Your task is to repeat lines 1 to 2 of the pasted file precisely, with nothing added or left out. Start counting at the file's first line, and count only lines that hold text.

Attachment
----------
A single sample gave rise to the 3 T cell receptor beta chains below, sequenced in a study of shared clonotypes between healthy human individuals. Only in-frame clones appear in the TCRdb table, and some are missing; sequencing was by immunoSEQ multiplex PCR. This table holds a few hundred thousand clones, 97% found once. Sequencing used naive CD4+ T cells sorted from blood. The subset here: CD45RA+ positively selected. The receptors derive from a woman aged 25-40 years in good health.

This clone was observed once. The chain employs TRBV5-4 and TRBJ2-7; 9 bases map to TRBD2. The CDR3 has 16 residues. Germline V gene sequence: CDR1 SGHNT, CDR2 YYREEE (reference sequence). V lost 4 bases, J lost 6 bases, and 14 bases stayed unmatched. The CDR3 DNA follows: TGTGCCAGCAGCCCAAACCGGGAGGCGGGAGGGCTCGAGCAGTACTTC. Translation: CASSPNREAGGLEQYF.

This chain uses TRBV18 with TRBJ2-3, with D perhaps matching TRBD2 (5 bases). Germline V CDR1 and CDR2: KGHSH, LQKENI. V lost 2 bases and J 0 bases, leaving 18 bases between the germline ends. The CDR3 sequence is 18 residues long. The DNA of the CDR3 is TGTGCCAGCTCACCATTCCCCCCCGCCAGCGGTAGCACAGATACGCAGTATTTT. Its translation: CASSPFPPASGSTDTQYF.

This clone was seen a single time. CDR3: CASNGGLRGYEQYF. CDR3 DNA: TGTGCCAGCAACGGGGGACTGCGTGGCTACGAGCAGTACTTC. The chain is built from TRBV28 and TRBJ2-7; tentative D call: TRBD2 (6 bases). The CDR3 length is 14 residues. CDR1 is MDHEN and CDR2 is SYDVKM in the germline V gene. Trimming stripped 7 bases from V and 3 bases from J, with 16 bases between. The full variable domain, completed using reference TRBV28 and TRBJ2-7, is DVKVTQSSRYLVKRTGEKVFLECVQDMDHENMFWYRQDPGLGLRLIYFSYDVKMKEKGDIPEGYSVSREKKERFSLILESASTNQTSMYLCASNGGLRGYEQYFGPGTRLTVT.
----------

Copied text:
A single sample gave rise to the 3 T cell receptor beta chains below, sequenced in a study of shared clonotypes between healthy human individuals. Only in-frame clones appear in the TCRdb table, and some are missing; sequencing was by immunoSEQ multiplex PCR. This table holds a few hundred thousand clones, 97% found once. Sequencing used naive CD4+ T cells sorted from blood. The subset here: CD45RA+ positively selected. The receptors derive from a woman aged 25-40 years in good health.

This clone was observed once. The chain employs TRBV5-4 and TRBJ2-7; 9 bases map to TRBD2. The CDR3 has 16 residues. Germline V gene sequence: CDR1 SGHNT, CDR2 YYREEE (reference sequence). V lost 4 bases, J lost 6 bases, and 14 bases stayed unmatched. The CDR3 DNA follows: TGTGCCAGCAGCCCAAACCGGGAGGCGGGAGGGCTCGAGCAGTACTTC. Translation: CASSPNREAGGLEQYF.